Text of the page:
CI 301 – Competitive Blindspots
WHEN: New York City: November 5, 2019
CREDITS: 0.7 CEU CREDIT
SUMMARY: The Foundation of all strategic intelligence: Industry, Competitor and Blindspots analysis framework.
In this course:
Using a Harvard Business School case study you will learn how to:
- Predict your industry’s evolution paths
- Understand competitors’ behaviors and predict significant competitive moves
- Pinpoint competitors’ soft spots, blindspots, and strategic vulnerabilities
- Assess the importance of information and the right questions to ask your collection network
- Evaluate your own company’s strategy and its blindspots, as well as pinpoint its vulnerabilities
- Identify sources of critical change in the market
- Create proactive intelligence to preempt competitors’ strategic moves
With this course, attendees will receive Dr. Gilad’s book, Early Warning (Amacom, 2003).
Here we list the key questions that this seminar addresses. If you can answer “yes” to three or more of the 10 questions posed for this course, it will meet your needs.
Do you need to…
- Understand the major forces affecting the performance of your industry?
- Track early trends that will change the performance of your industry?
- Predict where the industry is going?
- Predict competitors’ moves?
- Assess competitors’ responses to your firm’s moves?
- Understand your company’s position relative to competitors?
- Identify and alert management where your company’s strategy is wrong?
- Identify where your competitors’ strategies are wrong?
- Develop a framework that will direct and organize a continuous collection effort (in addition to answering management questions)?
- Support senior executives with insightful analysis?
All ACI programs teach students how to overcome the most challenging competitive intelligence issues. The following are sample lessons taught in this course:
Predicting a Rival’s Behavior
In analyzing competitors, most companies track actions; the competitors’ strategies, and its capabilities. The infamous SWOT analysis (strengths, weaknesses, opportunities and threats) conducted by every company at least twice a quarter and on the weekends is but a basic capabilities analysis. Can you predict what competitors will do in the future from knowing what they are doing today? Can you predict which capabilities will be enforced and augmented in the future and which will be allowed to stagnate, based on the analysis of the competitors’ current costs and current technologies and current manufacturing? Not nearly as well as you need to.
- What is missing from this picture above? What will enable you to try and predict future competitive moves with some confidence beyond guessing?
- What is the effect of executives’ backgrounds on competitors’ moves and do you need a degree in psychology to make predictions?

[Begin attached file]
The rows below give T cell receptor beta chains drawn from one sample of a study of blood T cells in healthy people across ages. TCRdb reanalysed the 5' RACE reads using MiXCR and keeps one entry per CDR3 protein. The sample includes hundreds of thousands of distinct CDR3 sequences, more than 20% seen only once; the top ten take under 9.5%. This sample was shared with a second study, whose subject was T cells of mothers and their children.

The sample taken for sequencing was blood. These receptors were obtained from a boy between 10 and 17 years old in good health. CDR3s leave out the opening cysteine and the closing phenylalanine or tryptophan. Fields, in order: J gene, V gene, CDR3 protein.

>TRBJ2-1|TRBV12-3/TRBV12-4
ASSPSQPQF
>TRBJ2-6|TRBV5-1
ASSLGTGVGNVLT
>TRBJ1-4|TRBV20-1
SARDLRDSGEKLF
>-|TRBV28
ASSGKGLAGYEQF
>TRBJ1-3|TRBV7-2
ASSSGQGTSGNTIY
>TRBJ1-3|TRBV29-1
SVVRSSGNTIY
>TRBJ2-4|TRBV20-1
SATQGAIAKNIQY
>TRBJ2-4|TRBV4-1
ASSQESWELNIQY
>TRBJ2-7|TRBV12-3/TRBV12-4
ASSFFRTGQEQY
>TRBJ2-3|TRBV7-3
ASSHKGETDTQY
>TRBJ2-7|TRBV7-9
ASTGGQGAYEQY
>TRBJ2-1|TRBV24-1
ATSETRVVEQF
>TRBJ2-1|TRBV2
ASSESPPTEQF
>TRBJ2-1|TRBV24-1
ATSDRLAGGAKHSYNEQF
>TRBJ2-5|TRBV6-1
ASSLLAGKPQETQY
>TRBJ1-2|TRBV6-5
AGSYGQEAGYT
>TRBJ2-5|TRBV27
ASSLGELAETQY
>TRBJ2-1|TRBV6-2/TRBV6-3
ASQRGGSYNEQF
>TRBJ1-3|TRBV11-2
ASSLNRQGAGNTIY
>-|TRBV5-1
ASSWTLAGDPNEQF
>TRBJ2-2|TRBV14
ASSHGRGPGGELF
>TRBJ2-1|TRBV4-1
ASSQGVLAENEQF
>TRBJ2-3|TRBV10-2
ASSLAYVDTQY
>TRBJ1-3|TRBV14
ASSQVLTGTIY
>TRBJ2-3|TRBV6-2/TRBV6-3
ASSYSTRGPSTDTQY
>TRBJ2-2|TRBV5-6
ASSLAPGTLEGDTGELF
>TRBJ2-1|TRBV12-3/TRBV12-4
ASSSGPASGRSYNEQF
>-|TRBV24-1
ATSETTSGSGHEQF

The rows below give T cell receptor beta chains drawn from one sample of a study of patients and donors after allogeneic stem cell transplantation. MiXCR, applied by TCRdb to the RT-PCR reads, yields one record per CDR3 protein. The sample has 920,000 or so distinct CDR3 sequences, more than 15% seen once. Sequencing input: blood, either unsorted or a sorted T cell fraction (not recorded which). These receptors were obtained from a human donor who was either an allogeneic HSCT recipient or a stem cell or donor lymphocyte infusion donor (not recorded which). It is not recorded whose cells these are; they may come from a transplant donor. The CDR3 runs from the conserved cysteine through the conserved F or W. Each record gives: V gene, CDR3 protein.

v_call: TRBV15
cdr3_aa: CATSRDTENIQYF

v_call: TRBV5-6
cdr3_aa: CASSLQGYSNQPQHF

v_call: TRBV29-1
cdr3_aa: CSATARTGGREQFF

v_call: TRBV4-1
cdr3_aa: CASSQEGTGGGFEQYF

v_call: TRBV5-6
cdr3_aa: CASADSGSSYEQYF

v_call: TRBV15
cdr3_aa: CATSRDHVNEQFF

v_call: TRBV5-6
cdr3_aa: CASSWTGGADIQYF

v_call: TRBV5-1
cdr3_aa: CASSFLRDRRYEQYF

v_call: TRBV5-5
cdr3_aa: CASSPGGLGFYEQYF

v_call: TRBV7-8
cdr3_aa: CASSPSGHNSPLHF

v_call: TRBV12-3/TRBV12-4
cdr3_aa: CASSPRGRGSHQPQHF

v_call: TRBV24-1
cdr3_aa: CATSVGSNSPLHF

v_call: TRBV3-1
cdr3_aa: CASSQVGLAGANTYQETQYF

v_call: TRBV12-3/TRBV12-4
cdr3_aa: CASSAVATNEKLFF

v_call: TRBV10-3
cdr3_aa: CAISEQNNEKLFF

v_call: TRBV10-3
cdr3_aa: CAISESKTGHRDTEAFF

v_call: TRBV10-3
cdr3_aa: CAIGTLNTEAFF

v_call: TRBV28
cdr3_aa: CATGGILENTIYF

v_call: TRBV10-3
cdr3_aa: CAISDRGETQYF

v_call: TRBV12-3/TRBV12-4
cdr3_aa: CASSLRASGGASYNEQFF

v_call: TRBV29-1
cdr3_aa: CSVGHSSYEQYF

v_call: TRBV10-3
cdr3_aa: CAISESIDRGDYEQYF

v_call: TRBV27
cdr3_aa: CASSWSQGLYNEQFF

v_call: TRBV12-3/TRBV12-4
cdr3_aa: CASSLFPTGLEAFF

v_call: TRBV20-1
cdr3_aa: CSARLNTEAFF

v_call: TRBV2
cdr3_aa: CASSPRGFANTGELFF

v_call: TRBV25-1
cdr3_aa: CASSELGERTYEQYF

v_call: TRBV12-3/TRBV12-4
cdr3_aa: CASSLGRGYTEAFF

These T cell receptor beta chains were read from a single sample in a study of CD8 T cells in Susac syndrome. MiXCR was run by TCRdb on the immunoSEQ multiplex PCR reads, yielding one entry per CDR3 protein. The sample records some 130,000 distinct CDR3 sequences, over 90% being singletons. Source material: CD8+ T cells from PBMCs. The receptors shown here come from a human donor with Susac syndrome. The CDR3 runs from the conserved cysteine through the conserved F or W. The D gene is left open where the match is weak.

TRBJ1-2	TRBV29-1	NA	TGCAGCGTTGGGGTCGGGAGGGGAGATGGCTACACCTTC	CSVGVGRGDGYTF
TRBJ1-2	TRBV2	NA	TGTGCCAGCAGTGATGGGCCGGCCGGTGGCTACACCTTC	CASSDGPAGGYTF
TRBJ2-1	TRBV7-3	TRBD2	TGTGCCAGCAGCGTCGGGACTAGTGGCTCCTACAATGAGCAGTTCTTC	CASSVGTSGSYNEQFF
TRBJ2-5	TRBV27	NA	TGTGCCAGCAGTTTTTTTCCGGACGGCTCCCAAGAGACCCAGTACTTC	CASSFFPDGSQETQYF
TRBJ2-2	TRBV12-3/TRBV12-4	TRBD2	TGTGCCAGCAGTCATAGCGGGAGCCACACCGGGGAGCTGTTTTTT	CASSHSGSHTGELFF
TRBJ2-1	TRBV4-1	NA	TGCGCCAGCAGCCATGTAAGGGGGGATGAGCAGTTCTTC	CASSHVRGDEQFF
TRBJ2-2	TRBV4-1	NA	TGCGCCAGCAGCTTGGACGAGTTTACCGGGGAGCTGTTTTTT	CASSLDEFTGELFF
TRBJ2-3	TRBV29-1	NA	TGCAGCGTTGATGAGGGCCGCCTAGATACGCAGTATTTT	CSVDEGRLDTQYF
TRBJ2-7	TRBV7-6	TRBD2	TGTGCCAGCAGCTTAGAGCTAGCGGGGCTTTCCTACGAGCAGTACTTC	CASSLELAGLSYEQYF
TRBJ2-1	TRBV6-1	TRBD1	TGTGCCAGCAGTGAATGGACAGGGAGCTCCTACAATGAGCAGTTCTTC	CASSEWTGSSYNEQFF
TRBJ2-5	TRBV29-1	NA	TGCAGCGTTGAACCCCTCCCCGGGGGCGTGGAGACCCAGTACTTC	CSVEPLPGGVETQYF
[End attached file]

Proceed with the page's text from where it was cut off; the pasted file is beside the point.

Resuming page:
- What is the role of stated goals? Numerical goals? In predicting competitors’ collapse?
- How do you get into competitors’ heads and think like them? What are the obstacles to doing so?
The reality of industry’s evolution – gradual changes in the way the industry’s five major forces affect the company’s profitability – does not always register with companies. The reason is that companies and their management have black holes in the way they perceive risk in their industry. These black holes — the so-called Competitive Blindspots — affect the way companies react (or do not react) to the signs of early warning (and the CI that comes with them). Identifying these black holes is crucial for the survival of the firm and the effectiveness of the CI effort.
- Is there an analytical methodology that will allow you to identify your management’s blindspots?
- Is there a way to identify competitors’ blinders?
- If you could identify a competitor’s black holes, what can you do with it?
- What is the role of culture and executive background in promoting (or discouraging) blindspots? Can you do something about them in your own company?
Competitor Negotiations and Issues Surrounding Consolidation
Cronin, the CEO of the second largest electronic components distribution company in the world, faces a dilemma. He believes that the industry is about to go through consolidation and that only large distributors survive. However, his attempts to interest several competitors in entering talks about mergers have failed spectacularly.
- Is there an economic reason why his competitors refuse to enter the talks, or is it basically ego?
- What are the forces that bring about consolidation in an industry and where does it stop?
- Can you predict what Cronin will do next based on his history?
- What does Cronin really think of his competitors? (Hint: It is not what it seems! It never is.). How does it affect Cramer’s strategy?